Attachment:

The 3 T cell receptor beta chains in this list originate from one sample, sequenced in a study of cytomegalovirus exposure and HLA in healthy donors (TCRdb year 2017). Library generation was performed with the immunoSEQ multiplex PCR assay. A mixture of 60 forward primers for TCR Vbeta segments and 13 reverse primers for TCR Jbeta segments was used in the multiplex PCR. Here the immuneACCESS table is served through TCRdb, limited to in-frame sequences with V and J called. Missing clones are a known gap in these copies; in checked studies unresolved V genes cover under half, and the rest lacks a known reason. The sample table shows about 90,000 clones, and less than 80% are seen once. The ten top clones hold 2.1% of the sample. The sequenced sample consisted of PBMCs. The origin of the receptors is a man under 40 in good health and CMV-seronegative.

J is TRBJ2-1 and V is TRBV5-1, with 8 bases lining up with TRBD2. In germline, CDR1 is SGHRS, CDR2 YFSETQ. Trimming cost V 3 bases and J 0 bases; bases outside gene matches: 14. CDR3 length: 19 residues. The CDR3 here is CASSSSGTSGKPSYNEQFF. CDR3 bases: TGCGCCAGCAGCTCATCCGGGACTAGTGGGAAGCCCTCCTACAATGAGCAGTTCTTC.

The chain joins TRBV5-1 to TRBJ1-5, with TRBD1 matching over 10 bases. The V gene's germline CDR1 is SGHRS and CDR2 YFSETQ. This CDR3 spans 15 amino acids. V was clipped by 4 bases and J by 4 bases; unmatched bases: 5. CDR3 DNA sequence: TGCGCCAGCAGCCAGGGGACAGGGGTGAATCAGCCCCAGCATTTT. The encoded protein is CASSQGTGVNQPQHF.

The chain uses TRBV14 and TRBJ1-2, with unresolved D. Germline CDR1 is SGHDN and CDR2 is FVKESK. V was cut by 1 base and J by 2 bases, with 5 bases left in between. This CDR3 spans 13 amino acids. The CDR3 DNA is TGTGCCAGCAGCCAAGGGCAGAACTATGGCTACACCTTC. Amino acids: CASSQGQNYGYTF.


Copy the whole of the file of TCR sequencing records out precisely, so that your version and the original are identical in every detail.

The 3 T cell receptor beta chains in this list originate from one sample, sequenced in a study of cytomegalovirus exposure and HLA in healthy donors (TCRdb year 2017). Library generation was performed with the immunoSEQ multiplex PCR assay. A mixture of 60 forward primers for TCR Vbeta segments and 13 reverse primers for TCR Jbeta segments was used in the multiplex PCR. Here the immuneACCESS table is served through TCRdb, limited to in-frame sequences with V and J called. Missing clones are a known gap in these copies; in checked studies unresolved V genes cover under half, and the rest lacks a known reason. The sample table shows about 90,000 clones, and less than 80% are seen once. The ten top clones hold 2.1% of the sample. The sequenced sample consisted of PBMCs. The origin of the receptors is a man under 40 in good health and CMV-seronegative.

J is TRBJ2-1 and V is TRBV5-1, with 8 bases lining up with TRBD2. In germline, CDR1 is SGHRS, CDR2 YFSETQ. Trimming cost V 3 bases and J 0 bases; bases outside gene matches: 14. CDR3 length: 19 residues. The CDR3 here is CASSSSGTSGKPSYNEQFF. CDR3 bases: TGCGCCAGCAGCTCATCCGGGACTAGTGGGAAGCCCTCCTACAATGAGCAGTTCTTC.

The chain joins TRBV5-1 to TRBJ1-5, with TRBD1 matching over 10 bases. The V gene's germline CDR1 is SGHRS and CDR2 YFSETQ. This CDR3 spans 15 amino acids. V was clipped by 4 bases and J by 4 bases; unmatched bases: 5. CDR3 DNA sequence: TGCGCCAGCAGCCAGGGGACAGGGGTGAATCAGCCCCAGCATTTT. The encoded protein is CASSQGTGVNQPQHF.

The chain uses TRBV14 and TRBJ1-2, with unresolved D. Germline CDR1 is SGHDN and CDR2 is FVKESK. V was cut by 1 base and J by 2 bases, with 5 bases left in between. This CDR3 spans 13 amino acids. The CDR3 DNA is TGTGCCAGCAGCCAAGGGCAGAACTATGGCTACACCTTC. Amino acids: CASSQGQNYGYTF.